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State Approves Liquor License Without Community Input, Ignores Local Opposition


April 22, 2016 By Michael Florio

The State Liquor Authority has granted an East Elmhurst establishment a liquor license despite opposition from Community Board 3, local officials and residents.

YTS Corporation has been granted a liquor license for their establishment at 88-19 31st Ave. It was the company’s third attempt at a license, after previously being rejected by the SLA.

CB 3 has recommended denial of the application in the past, and last year, residents even started a petition against the application that was presented to the Board and the SLA.

However, neither the Board nor residents had an opportunity to voice their opinion on the matter this time.

YTS Corporation went before the Board’s Business/Economic Development committee, which handles liquor licenses, on April 6, according to committee chairman Edmund Rosenbaum. The committee was then going to recommend denial of the application to the full Board at its next regular meeting, which took place Thursday night.

But they did not get the chance. The SLA approved YTS Corporation’s liquor license on April 12, despite the board’s history of opposing it.

The SLA stipulated the business must close by 2 a.m. on weekdays and 3 a.m. on weekends, according to a SLA spokesman. The bar had originally planned to stay open until 4 a.m., according to Rosenbaum.

“It is important to note that this application does not fall under the 500 Foot Law, consequently there is a presumption under the Alcoholic Beverage Control law that the license should be granted unless there is a compelling reason why it should be denied,” the spokesman said.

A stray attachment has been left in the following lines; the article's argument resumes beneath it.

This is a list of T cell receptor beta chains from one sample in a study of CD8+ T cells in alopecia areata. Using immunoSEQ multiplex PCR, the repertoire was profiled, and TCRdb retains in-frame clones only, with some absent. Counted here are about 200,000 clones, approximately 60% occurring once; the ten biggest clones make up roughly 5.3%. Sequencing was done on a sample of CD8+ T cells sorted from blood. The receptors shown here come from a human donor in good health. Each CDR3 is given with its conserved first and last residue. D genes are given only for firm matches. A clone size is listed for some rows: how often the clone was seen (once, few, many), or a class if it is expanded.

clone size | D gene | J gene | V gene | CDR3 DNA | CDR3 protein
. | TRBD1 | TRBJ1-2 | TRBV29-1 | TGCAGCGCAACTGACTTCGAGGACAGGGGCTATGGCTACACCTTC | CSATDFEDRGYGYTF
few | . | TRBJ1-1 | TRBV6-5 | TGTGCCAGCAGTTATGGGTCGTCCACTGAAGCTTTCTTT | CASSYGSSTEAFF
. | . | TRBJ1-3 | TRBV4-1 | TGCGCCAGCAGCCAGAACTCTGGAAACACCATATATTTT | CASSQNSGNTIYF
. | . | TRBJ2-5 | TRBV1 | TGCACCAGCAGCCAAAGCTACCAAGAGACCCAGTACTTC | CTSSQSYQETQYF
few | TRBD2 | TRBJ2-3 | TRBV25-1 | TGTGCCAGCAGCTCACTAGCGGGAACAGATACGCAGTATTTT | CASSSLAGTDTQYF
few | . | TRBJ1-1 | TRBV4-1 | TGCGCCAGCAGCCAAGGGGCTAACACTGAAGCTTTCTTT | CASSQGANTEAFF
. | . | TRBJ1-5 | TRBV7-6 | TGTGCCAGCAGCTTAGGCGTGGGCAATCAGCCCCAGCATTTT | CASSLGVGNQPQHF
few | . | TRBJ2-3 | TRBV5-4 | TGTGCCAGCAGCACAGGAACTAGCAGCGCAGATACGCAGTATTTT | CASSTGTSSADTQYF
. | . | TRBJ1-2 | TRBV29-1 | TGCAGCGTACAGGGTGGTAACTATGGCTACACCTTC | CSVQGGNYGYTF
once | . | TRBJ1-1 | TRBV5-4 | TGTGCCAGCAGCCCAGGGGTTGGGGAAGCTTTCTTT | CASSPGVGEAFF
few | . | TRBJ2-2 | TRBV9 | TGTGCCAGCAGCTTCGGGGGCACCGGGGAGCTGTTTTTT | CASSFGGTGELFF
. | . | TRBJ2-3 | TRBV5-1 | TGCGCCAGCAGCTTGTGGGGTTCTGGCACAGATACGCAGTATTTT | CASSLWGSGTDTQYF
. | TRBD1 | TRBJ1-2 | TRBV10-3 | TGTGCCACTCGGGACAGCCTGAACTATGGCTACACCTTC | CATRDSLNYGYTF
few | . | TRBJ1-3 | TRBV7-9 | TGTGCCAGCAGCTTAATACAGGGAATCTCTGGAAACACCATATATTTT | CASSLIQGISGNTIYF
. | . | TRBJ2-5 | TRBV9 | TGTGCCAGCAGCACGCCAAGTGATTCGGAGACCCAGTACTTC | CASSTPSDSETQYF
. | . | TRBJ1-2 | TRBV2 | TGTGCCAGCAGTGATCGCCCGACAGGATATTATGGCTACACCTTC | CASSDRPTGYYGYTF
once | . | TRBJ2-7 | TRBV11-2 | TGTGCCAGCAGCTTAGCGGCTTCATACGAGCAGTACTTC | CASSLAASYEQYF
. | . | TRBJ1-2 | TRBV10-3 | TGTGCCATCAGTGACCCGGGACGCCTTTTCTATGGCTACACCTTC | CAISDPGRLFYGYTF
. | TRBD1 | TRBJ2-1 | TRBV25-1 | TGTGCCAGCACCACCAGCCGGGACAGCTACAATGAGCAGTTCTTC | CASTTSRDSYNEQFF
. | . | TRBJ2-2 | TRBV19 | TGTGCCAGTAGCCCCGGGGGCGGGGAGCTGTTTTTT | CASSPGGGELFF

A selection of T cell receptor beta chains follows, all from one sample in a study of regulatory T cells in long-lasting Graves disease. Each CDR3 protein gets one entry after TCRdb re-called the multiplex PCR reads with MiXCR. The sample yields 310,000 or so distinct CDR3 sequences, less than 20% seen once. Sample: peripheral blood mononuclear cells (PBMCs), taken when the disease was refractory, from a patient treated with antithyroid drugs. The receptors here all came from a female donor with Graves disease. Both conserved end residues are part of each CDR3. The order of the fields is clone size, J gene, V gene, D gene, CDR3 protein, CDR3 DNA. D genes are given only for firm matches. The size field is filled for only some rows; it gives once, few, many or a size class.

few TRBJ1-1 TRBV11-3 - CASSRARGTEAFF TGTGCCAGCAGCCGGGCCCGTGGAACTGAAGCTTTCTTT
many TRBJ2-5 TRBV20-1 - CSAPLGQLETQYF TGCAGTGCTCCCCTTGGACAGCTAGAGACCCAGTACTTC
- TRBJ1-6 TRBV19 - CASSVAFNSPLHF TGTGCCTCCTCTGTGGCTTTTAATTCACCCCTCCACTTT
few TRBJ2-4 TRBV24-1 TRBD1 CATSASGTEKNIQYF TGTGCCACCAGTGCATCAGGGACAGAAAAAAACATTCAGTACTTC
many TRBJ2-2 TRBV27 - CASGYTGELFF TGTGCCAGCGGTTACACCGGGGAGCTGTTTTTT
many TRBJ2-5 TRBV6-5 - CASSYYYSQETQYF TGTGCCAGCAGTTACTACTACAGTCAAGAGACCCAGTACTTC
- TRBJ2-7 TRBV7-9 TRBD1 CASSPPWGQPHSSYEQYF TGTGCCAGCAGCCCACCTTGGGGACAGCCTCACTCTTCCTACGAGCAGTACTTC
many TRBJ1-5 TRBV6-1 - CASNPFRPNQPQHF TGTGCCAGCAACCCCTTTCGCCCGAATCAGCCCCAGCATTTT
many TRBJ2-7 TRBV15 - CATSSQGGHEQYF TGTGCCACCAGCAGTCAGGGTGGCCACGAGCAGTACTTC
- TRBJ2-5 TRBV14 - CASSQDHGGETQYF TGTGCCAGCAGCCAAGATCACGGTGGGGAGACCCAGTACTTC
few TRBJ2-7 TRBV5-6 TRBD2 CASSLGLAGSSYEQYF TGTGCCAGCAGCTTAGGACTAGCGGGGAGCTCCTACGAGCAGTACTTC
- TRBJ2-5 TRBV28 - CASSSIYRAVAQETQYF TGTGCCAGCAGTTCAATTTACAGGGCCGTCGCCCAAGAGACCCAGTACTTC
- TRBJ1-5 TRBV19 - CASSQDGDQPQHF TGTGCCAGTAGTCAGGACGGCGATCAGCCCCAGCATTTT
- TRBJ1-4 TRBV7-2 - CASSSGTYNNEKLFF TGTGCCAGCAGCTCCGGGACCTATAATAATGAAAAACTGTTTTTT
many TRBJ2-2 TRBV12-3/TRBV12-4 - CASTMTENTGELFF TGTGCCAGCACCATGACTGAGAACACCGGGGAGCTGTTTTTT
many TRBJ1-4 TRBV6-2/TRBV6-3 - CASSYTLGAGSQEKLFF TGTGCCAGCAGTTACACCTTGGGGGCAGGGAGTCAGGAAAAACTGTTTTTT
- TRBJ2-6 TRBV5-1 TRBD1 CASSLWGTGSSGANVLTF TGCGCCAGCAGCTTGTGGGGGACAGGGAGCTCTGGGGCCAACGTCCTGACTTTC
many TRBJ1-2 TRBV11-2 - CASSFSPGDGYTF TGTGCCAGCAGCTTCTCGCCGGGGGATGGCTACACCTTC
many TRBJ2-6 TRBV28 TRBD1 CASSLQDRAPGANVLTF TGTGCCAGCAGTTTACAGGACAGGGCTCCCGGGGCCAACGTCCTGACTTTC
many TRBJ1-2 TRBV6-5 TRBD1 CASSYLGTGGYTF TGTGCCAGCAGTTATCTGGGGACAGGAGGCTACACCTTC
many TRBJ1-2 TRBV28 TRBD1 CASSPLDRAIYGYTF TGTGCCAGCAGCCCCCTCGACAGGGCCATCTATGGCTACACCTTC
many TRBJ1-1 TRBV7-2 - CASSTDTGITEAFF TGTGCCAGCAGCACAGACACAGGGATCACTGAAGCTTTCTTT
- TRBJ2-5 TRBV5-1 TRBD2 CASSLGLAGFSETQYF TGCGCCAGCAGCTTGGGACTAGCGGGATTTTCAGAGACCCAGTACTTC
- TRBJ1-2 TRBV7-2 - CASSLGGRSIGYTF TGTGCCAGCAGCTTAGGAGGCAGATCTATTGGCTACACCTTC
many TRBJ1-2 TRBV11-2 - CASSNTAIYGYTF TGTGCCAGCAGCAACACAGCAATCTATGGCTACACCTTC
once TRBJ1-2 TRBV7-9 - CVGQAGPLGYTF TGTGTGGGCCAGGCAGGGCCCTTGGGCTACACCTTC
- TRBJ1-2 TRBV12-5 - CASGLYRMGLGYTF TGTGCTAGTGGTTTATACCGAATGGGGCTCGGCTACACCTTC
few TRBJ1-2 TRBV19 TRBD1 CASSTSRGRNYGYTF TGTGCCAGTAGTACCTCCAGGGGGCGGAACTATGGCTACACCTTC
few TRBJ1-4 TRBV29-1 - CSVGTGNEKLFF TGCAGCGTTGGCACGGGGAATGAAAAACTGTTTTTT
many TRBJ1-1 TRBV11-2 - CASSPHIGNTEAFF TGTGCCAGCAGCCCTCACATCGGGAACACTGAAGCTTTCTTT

Locals, however, argue that there are several compelling reasons why the license should not have been granted.

“This is a quiet residential block,” resident Francis Cheng told CB 3 last night. “I’m not saying bars don’t belong, but they belong on a commercial block.”

Council Member Costa Constantinides and State Sen. Jose Peralta have also both written letters to the SLA agreeing with the Community Board.

“Regrettably, this business was not a good neighbor in the past and was a burden on the surrounding community,” Constantinides wrote. “For this reason, the community does not trust that the applicant will be a good neighbor moving forward.”

He believes that the SLA should not be approving licenses until it hears from the community board.

“We have to let them [the SLA] know this is unacceptable,” he said.

Meanwhile, the Board is looking for options concerning YTS moving forward.

“I have not heard of the SLA rescinding their decision,” CB 3 District Manager Giovanna Reid said. “But we are going to look into doing anything we can to get them to do so.”

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